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The risk of contracting coronavirus disease 2019 (COVID-19) during air travel is lower than from an office building, classroom, supermarket, or commuter train.
The virus that causes COVID-19 is emitted when someone talks, coughs, sneezes, or sings, mainly in droplets that can be propelled a short distance, and sometimes in smaller aerosol particles that can remain suspended and travel further. Another person can be infected if these particles reach their mouth or nose, directly or via hands. Transmission via surface contact is also important in some cases.
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CME Disclosure Statement: Unless noted, all individuals in control of content reported no relevant financial relationships. If applicable, all relevant financial relationships have been mitigated.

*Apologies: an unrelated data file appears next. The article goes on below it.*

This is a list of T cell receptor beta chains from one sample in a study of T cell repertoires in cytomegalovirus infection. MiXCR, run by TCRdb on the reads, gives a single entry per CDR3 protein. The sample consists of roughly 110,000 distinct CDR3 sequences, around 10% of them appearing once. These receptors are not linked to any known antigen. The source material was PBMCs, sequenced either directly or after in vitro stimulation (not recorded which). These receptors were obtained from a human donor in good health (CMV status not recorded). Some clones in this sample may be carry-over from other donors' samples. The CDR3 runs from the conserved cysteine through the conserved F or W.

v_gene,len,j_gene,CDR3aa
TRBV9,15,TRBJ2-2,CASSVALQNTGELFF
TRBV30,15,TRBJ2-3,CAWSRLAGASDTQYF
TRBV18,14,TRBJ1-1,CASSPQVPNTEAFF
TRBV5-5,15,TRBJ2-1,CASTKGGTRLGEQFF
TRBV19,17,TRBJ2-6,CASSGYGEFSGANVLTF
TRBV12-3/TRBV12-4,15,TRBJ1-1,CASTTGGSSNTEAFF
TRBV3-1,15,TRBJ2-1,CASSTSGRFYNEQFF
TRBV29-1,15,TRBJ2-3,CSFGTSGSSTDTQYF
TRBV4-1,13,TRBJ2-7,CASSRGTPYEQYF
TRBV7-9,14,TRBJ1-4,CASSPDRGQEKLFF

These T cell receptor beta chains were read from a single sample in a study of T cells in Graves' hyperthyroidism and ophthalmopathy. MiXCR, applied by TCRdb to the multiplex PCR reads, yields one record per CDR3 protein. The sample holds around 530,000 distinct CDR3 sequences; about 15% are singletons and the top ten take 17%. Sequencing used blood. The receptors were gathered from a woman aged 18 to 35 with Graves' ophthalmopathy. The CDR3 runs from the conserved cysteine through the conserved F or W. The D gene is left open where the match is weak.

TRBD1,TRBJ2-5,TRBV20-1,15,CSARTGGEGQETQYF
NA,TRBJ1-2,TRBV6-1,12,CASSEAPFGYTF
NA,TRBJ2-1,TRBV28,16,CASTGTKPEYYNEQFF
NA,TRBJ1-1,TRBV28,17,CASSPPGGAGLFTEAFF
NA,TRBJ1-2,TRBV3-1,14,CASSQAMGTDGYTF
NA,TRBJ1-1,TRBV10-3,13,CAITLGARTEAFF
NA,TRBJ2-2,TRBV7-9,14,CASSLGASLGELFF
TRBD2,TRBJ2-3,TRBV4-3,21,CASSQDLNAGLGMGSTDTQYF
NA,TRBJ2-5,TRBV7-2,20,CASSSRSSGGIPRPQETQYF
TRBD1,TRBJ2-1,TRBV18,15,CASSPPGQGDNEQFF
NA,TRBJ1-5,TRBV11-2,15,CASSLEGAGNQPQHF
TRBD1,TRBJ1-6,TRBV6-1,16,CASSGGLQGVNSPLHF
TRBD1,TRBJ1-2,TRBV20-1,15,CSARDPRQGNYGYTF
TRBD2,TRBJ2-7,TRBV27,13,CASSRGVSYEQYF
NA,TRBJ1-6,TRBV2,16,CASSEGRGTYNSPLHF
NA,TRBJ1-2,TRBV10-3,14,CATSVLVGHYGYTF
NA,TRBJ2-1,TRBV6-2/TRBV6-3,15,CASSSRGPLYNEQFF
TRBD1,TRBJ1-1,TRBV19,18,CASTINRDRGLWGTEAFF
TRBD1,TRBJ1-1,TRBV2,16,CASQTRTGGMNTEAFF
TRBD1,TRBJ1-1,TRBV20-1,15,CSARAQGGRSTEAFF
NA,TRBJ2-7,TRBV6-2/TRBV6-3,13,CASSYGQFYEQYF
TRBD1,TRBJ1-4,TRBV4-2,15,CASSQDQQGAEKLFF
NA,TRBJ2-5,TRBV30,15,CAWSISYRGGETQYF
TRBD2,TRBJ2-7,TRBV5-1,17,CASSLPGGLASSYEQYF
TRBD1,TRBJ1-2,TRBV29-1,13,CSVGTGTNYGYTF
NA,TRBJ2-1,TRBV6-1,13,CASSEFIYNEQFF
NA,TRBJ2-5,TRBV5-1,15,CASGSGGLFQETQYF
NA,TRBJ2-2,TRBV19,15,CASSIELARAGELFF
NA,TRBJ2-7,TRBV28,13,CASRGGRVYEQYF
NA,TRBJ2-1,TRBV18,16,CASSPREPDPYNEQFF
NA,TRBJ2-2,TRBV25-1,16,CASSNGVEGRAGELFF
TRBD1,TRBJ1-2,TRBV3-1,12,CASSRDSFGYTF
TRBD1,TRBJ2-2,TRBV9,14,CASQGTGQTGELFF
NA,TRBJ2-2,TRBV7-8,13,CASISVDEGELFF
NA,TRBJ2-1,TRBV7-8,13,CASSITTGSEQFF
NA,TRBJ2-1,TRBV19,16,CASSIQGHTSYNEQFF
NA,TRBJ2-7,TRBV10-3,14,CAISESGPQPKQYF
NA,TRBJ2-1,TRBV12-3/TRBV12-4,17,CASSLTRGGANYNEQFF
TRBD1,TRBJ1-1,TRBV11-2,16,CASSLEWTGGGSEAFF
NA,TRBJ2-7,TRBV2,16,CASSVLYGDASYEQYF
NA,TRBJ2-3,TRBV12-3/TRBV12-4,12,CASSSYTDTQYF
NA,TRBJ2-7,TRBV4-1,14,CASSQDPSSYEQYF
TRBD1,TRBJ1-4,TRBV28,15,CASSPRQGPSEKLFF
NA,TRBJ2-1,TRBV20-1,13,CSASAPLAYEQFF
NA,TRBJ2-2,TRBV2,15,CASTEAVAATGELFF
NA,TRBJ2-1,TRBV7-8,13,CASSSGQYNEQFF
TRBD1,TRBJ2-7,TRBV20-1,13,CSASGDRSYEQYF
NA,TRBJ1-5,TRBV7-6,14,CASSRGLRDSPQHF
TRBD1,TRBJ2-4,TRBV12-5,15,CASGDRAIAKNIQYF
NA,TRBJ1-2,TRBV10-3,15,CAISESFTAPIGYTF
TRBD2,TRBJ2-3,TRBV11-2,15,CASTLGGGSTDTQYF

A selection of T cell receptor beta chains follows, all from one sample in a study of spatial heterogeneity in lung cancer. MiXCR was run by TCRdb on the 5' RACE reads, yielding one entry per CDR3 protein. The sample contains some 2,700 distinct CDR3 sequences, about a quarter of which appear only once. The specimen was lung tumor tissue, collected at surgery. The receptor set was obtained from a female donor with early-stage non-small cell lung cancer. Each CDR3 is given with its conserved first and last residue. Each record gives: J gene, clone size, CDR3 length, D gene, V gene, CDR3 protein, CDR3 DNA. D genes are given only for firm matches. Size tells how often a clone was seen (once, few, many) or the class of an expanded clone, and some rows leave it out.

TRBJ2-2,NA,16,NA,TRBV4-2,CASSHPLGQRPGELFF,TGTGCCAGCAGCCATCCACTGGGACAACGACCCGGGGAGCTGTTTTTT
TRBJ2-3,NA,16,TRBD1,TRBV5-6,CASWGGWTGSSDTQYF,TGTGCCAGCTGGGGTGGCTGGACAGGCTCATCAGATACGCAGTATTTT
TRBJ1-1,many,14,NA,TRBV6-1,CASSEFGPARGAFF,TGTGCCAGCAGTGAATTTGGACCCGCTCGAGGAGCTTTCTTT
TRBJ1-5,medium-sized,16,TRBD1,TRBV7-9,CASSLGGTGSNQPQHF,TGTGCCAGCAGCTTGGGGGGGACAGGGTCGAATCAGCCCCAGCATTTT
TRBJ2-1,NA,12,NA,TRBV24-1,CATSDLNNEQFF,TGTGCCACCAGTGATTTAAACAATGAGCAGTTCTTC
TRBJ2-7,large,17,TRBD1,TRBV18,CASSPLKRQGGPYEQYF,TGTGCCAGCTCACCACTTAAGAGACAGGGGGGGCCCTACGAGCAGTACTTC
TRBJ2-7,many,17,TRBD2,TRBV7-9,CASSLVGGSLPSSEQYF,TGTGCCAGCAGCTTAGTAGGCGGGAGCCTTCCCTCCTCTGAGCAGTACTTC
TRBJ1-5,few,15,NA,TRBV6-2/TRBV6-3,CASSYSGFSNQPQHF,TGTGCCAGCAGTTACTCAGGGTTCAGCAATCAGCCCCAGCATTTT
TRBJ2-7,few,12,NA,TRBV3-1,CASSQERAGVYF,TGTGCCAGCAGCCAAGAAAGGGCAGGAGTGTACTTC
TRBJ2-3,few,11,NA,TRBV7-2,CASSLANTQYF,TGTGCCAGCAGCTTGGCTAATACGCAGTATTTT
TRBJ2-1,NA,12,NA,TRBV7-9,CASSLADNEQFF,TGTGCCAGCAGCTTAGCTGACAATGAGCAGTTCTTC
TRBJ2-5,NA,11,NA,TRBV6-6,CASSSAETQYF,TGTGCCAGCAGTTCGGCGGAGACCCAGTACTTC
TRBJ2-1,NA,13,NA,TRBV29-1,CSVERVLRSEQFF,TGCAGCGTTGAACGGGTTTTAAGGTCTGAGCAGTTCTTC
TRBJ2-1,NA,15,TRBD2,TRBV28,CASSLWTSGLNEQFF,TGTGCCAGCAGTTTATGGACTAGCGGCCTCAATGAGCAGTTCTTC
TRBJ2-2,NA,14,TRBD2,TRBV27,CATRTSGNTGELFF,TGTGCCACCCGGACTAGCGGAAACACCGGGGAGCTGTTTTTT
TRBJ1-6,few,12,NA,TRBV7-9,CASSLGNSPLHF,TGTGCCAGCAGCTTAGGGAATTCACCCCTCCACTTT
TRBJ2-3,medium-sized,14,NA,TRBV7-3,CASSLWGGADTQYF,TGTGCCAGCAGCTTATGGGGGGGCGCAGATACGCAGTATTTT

Published Online: October 1, 2020. doi:10.1001/jama.2020.19108
Conflict of Interest Disclosures: Dr Pombal reported being an employee of TAP Air Portugal Group Health Services and is chairperson of the Aerospace Medical Association Air Transport Medicine Committee. Dr Hosegood reported being an employee of Qantas Airways and is president of the International Airline Medical Association. Dr Powell reports receipt of personal fees from the IATA.
Sources: Centers for Disease Control and Prevention, World Health Organization, IATA, European Centre for Disease Prevention and Control
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